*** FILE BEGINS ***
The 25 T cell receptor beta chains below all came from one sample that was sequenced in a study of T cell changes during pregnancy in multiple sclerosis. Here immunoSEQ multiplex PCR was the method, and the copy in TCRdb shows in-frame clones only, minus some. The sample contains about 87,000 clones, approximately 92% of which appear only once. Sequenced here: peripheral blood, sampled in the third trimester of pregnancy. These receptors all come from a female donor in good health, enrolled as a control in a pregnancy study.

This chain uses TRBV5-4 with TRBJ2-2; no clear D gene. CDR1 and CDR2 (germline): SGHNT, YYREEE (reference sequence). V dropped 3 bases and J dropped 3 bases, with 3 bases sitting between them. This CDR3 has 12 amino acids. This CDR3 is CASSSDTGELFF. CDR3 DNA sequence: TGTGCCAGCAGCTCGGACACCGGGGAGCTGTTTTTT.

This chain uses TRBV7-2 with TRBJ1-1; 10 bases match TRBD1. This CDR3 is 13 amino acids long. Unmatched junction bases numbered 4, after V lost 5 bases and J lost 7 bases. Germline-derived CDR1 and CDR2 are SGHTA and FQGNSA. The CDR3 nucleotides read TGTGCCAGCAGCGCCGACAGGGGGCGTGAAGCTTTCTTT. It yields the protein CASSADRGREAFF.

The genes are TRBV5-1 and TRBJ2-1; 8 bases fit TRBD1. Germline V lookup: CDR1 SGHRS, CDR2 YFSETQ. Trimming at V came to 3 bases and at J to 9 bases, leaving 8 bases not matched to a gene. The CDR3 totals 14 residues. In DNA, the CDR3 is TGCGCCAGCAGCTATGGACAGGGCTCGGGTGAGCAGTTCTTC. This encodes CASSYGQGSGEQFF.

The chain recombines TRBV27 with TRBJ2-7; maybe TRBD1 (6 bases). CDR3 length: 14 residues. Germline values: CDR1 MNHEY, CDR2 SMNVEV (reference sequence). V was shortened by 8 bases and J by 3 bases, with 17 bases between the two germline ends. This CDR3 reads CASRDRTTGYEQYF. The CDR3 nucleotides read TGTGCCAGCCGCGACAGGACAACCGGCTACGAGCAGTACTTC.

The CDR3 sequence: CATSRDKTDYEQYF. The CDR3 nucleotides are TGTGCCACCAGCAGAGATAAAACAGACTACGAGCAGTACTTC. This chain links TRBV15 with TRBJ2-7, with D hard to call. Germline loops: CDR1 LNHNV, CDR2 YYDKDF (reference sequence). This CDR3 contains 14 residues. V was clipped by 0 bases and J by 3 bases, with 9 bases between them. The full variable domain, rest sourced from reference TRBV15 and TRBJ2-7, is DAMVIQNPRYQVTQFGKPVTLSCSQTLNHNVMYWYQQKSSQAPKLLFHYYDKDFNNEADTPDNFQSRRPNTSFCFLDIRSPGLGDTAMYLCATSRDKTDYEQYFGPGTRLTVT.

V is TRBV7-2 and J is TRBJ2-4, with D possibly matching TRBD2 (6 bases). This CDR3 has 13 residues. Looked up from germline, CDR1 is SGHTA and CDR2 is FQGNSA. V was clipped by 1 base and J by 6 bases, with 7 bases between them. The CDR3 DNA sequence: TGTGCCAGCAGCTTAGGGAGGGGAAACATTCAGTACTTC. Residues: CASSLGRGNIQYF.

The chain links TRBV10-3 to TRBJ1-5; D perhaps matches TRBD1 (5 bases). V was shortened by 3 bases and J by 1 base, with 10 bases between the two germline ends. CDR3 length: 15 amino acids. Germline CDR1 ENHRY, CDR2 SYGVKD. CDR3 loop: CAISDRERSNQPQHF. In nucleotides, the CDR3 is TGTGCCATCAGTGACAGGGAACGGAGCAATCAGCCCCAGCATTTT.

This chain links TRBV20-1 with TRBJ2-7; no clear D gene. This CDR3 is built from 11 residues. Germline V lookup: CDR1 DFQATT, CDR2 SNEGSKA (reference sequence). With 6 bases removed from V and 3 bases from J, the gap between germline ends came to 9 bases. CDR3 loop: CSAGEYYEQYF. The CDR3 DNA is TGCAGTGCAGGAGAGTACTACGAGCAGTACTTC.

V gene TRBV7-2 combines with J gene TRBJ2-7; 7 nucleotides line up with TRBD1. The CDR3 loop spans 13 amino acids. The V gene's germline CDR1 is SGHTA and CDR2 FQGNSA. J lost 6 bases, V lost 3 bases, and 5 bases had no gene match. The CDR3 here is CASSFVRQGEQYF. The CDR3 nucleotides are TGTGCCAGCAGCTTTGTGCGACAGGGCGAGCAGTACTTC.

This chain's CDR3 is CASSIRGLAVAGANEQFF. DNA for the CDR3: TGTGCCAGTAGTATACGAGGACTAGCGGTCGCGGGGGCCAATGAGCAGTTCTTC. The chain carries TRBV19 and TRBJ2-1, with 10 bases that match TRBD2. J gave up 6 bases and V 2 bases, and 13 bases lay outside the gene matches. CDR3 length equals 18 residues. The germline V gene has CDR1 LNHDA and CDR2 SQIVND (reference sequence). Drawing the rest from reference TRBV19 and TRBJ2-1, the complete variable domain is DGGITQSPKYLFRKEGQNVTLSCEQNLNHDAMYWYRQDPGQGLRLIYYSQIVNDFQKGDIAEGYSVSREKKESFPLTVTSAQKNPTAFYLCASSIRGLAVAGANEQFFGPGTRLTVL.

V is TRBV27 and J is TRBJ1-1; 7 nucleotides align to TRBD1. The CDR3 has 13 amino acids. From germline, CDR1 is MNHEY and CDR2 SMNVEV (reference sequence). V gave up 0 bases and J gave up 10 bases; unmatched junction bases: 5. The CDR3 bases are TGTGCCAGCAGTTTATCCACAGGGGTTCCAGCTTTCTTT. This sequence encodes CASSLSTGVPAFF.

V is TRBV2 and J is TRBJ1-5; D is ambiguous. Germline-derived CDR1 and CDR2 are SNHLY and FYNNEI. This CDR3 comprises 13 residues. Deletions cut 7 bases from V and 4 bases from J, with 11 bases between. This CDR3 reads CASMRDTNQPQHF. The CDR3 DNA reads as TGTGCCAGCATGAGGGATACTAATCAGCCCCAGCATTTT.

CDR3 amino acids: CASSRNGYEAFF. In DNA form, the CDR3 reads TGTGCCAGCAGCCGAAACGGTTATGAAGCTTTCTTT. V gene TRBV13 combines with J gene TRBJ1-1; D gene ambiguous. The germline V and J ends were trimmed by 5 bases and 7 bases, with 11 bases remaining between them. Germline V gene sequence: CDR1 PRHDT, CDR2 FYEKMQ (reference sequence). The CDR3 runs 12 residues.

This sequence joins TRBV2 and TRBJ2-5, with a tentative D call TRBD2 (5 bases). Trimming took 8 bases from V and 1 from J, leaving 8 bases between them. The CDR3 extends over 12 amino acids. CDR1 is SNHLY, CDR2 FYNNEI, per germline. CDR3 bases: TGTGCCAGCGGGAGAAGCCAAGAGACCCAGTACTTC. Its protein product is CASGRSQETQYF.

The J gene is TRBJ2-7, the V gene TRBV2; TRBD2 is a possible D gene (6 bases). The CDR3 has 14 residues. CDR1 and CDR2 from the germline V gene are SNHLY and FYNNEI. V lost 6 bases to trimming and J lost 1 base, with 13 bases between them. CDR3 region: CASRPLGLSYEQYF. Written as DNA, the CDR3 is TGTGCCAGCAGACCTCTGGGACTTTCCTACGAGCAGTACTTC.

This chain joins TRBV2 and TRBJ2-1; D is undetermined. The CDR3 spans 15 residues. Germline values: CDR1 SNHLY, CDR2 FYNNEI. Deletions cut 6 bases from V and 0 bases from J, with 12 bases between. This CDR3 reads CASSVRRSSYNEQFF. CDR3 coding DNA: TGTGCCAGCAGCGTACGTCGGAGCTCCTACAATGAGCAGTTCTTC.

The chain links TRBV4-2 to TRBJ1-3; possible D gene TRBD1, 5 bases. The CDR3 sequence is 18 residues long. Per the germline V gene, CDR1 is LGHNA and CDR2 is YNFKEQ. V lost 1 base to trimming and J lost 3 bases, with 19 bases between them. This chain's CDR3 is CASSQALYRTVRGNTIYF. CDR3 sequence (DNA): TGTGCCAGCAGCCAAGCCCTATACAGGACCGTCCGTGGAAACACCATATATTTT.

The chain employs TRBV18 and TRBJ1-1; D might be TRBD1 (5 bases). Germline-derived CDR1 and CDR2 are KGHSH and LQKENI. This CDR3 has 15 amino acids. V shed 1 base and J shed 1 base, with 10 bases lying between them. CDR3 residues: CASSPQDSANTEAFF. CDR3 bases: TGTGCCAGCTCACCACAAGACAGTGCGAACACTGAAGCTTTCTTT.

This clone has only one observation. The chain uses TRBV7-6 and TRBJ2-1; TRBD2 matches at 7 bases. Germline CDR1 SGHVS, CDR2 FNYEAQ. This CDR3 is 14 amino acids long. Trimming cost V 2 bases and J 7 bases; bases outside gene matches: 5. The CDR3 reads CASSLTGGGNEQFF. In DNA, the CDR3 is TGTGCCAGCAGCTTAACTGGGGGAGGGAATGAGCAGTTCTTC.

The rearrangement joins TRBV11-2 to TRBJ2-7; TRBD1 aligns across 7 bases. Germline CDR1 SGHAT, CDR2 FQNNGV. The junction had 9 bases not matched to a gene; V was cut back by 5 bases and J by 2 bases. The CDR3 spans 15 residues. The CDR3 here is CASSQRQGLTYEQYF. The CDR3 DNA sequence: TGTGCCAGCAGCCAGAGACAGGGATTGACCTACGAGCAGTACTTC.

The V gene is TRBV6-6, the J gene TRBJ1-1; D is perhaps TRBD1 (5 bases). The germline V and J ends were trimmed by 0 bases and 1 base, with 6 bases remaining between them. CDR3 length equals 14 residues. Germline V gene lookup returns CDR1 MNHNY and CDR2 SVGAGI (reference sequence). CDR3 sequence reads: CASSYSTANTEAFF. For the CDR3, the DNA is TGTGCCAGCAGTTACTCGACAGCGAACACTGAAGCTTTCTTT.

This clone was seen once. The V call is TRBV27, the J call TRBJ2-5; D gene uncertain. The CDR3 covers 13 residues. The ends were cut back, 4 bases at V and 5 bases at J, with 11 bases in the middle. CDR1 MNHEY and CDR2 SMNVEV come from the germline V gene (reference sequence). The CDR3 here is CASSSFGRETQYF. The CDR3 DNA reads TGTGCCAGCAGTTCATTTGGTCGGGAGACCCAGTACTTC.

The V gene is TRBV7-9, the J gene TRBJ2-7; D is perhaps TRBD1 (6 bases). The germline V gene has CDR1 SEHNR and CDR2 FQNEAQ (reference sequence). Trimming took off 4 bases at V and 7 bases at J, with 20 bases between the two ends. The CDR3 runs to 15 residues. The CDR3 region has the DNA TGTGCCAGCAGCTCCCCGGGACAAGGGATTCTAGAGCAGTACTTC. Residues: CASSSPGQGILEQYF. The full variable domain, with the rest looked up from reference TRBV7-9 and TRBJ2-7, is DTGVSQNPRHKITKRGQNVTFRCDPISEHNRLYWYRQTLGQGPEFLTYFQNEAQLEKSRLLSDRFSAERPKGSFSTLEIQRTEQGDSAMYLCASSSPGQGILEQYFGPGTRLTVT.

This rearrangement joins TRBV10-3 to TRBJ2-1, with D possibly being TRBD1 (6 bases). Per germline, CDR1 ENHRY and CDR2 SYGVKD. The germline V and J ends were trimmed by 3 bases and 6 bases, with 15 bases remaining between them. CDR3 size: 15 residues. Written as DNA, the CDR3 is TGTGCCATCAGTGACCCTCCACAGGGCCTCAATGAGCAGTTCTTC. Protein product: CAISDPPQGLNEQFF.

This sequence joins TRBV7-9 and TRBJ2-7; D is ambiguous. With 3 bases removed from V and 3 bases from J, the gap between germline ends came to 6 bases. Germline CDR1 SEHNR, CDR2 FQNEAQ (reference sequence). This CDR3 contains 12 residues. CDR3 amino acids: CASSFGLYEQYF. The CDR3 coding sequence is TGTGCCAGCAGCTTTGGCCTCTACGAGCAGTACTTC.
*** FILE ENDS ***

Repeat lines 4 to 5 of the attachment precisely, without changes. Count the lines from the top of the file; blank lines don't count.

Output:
The genes are TRBV5-1 and TRBJ2-1; 8 bases fit TRBD1. Germline V lookup: CDR1 SGHRS, CDR2 YFSETQ. Trimming at V came to 3 bases and at J to 9 bases, leaving 8 bases not matched to a gene. The CDR3 totals 14 residues. In DNA, the CDR3 is TGCGCCAGCAGCTATGGACAGGGCTCGGGTGAGCAGTTCTTC. This encodes CASSYGQGSGEQFF.

The chain recombines TRBV27 with TRBJ2-7; maybe TRBD1 (6 bases). CDR3 length: 14 residues. Germline values: CDR1 MNHEY, CDR2 SMNVEV (reference sequence). V was shortened by 8 bases and J by 3 bases, with 17 bases between the two germline ends. This CDR3 reads CASRDRTTGYEQYF. The CDR3 nucleotides read TGTGCCAGCCGCGACAGGACAACCGGCTACGAGCAGTACTTC.